A major difference in RET inhibition found between pralsetinib and selpercatinib

Pralsetinib and selpercatinib were recently approved for RET-targeted cancer therapy. However, it was unclear whether pralsetinib and selpercatinib have different activity. We found that the RET roof L730I/V mutants are strongly resistant to pralsetinib but remain sensitive to selpercatinib.

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The oncogenic RET kinase was initially targeted with multikinase inhibitors, such as cabozantinib and vandetanib. These inhibitors were originally developed to inhibit other protein tyrosine kinases, but cross-inhibit RET. In the last few years, two highly potent and selective RET protein tyrosine kinase inhibitors (TKIs), selpercatinib (LOXO-292) and pralsetinib (BLU-667), were developed. These potent and selective RET inhibitors gave improved response rates in RET-altered cancers and the responses were more durable, leading to approval by US Food and Drug Administration in late 2020 for treating RET-altered non-small cell lung cancer (NSCLC) and thyroid cancers. However, it was unclear whether these two drugs have different activity.

One lesson learned from kinase-targeted cancer therapies was that resistance would eventually emerge. The resistance might occur through acquired secondary mutations on the targeted kinases or through activation of alternative driver oncogenes. The mechanism of drug-adapted target mutations could be circumvented by developing new drugs capable of inhibiting the mutant kinases. This was exemplified by EGFR mutant- and ALK fusion-targeted therapies in NSCLC.

Acquired drug-resistant mutations were often discovered through analysis of tumor tissues or cell-free DNAs (cfDNAs) when diseases progressed after the initial response. For TKIs that give more depth and durable responses, this reactive approach could require a prolonged time to identify the resistant mutants and then develop the new drugs to inhibit these mutants. Using a proactive approach to accelerate the discovery of pralsetinib- and/or selpercatinib-resistant RET kinase mutants, we screened the randomly mutated KIF5B-RET oncogene for pralsetinib- or selpercatinib-resistant mutants, and cross-profiled their sensitivities1,2. Data obtained so far showed that all selpercatinib-resistant mutants were also resistant to pralsetinib. The G810R/C/S substitutions displayed the strongest resistance1. No V804M/L gatekeeper mutants were found. In fact, tumors with the RET V804M mutant responded to selpercatinib1. Co-crystal structures showed that selpercatinib and pralsetinib use a binding mode that does not penetrate the gate in the RET kinase domain1. G810 is located on the floor (C-lobe) of the solvent-front region of the drug-binding pocket in the kinase domain. The acquired G810 solvent-front mutations have been reported recently in several clinical studies.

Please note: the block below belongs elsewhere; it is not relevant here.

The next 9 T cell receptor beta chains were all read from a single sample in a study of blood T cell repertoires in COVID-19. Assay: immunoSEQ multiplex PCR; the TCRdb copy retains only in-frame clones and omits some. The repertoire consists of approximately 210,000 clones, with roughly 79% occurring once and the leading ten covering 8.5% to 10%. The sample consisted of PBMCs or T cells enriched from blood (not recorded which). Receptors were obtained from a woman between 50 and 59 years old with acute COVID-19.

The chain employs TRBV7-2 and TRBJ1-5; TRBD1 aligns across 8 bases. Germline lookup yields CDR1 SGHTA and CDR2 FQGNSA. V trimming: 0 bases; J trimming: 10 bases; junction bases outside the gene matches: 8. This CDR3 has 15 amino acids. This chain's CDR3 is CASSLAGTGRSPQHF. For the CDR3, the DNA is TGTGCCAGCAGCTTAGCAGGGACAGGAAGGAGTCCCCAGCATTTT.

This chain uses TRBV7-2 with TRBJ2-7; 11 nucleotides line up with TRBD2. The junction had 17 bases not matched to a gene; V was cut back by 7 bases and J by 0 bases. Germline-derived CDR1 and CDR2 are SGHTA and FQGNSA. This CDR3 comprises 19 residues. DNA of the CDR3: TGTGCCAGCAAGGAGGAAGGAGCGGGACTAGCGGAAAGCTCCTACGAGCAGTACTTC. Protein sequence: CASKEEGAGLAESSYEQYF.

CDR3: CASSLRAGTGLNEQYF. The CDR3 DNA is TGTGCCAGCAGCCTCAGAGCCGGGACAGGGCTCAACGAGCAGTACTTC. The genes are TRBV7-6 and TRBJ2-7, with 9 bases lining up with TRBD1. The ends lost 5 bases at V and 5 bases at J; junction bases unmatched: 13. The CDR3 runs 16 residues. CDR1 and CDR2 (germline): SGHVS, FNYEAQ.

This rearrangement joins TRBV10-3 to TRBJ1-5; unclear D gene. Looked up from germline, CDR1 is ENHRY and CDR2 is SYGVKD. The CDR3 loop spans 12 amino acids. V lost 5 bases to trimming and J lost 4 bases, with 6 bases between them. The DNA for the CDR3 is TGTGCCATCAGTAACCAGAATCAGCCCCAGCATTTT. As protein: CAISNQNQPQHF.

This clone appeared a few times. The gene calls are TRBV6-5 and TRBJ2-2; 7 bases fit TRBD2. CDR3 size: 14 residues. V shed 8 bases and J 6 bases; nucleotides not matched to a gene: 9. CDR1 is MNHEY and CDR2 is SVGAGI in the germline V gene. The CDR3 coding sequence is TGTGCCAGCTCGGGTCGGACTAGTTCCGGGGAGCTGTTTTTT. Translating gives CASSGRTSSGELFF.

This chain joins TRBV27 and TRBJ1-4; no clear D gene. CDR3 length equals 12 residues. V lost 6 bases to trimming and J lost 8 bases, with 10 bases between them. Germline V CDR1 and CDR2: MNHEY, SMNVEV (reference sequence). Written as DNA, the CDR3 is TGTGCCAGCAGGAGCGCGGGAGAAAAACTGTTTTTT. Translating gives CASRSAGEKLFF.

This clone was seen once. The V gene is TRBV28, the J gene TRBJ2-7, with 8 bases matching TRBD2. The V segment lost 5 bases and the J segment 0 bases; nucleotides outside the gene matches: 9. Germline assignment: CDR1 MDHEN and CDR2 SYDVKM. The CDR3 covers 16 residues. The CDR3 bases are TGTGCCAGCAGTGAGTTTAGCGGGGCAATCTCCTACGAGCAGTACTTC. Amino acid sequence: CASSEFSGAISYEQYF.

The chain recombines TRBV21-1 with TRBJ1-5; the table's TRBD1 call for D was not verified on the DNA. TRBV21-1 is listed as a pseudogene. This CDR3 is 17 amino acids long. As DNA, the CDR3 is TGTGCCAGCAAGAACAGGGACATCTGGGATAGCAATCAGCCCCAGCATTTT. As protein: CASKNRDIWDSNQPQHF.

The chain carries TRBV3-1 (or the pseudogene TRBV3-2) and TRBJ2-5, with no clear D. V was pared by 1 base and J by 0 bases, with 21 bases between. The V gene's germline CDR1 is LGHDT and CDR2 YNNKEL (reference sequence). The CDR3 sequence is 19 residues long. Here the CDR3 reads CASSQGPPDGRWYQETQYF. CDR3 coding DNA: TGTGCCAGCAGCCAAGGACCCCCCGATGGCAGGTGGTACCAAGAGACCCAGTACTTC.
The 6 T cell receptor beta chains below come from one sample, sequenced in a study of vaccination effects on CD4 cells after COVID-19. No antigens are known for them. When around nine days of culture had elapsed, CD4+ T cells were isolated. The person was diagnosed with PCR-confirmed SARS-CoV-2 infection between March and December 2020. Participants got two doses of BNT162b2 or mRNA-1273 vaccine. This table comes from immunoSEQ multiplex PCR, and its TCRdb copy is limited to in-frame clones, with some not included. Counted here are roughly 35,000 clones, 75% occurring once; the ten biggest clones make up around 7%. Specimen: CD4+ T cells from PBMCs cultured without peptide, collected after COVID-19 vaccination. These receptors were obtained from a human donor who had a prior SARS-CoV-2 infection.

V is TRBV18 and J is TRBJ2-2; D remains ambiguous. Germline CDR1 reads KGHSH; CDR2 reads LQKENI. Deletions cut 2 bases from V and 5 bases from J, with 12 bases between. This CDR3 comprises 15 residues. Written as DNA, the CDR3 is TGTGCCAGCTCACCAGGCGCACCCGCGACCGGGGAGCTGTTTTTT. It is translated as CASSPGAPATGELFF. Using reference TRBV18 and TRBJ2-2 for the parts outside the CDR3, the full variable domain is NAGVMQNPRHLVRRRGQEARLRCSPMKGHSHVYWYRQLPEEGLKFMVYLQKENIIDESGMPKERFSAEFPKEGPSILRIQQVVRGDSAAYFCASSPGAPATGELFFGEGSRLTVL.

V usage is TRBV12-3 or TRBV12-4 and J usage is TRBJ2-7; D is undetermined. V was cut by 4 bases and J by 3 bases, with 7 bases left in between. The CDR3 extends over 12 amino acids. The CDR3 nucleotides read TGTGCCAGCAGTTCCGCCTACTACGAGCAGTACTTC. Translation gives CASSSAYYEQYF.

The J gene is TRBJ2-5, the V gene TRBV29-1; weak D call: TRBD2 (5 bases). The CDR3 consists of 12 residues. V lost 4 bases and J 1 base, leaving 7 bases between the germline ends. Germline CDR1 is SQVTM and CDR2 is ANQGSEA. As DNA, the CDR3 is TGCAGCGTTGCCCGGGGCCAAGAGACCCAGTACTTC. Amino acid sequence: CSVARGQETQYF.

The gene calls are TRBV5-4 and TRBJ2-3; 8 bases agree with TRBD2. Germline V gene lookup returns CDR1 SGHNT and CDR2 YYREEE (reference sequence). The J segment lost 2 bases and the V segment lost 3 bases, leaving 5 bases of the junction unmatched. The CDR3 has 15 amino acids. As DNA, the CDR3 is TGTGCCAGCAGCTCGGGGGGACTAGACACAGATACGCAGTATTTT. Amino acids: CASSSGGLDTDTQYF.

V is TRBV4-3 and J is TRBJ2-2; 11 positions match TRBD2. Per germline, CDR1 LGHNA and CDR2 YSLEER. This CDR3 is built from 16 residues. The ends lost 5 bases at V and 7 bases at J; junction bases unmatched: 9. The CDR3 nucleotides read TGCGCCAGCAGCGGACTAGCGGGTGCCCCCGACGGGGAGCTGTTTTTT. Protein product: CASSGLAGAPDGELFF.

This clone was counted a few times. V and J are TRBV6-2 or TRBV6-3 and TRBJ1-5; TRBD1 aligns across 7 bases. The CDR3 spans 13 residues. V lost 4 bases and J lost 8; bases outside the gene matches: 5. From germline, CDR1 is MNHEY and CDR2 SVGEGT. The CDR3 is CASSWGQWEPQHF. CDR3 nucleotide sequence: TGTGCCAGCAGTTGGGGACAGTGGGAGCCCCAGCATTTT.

Isolation and characterization of pralsetinib-resistant RET mutants identified L730V/I as mutants that had ~60-fold higher IC50 to pralsetinib2. The extent of pralsetinib resistance by the L730V/I mutants was comparable to those of the G810C/S mutants (40 to 70-fold higher IC50). L730 is located at the roof (N-lobe) of the solvent-front area. L730 was not in the coverage region of the RET oncogene in some cfDNA assays1. Therefore, L730 mutations might have evaded detection by some cfDNA assays. A recent study using a cfDNA assay that covered the entire RET coding region found acquired L730V and T729_L730insL mutations in patients with pralsetinib-resistant NSCLC3. Thus, L730 roof mutations have been validated in patients with acquired pralsetinib-resistant tumors.

Interestingly, the effects of L730V/I mutants on selpercatinib (4 to 7-fold higher IC50) were smaller than that of the V804M mutant (17-fold higher IC50). Consistently, in vivo experiments in animals showed that the growth of BaF3/KIF5B-RET(L730V/I) cell-derived tumors could not be inhibited by pralsetinib, whereas they were readily inhibited by selpercatinib2. Thus, we have found an important difference between pralsetinib and selpercatinib. Our finding points to selpercatinib as a readily available option for continuing suppression of RET-driven tumors when L730V/I roof mutations are detected in patients whose tumors progress on pralsetinib treatment.


  1. Subbiah, V., Shen, T., Terzyan, S. S., Liu, X., Hu, X. et al. Structural basis of acquired resistance to selpercatinib and pralsetinib mediated by non-gatekeeper RET mutations. Ann Oncol 32, 261-268 (2021).
  2. Shen, T., Hu, X., Liu, X., Subbiah, V., Mooers, B. H. M. et al. The L730V/I RET roof mutations display different activities toward pralsetinib and selpercatinib. npj Precis Onc 5, 48 (2021). doi: 10.1038/s41698-021-00188-x
  3. Gainor, J., Curigliano, G., Doebele, R. C., Lin, J. J., Ou, S. H. et al. Analysis of resistance mechanisms to pralsetinib in patients with RET fusion-positive non-small cell lung cancer (NSCLC) from the ARROW study. IASLC 2020 North American Conference on Lung Cancer (October 16-17, 2020), Abstract OA05.02 (2020).

Jie Wu

Professor & Stephenson Chair in Cancer Translational Research, University of Oklahoma Health Sciences Center


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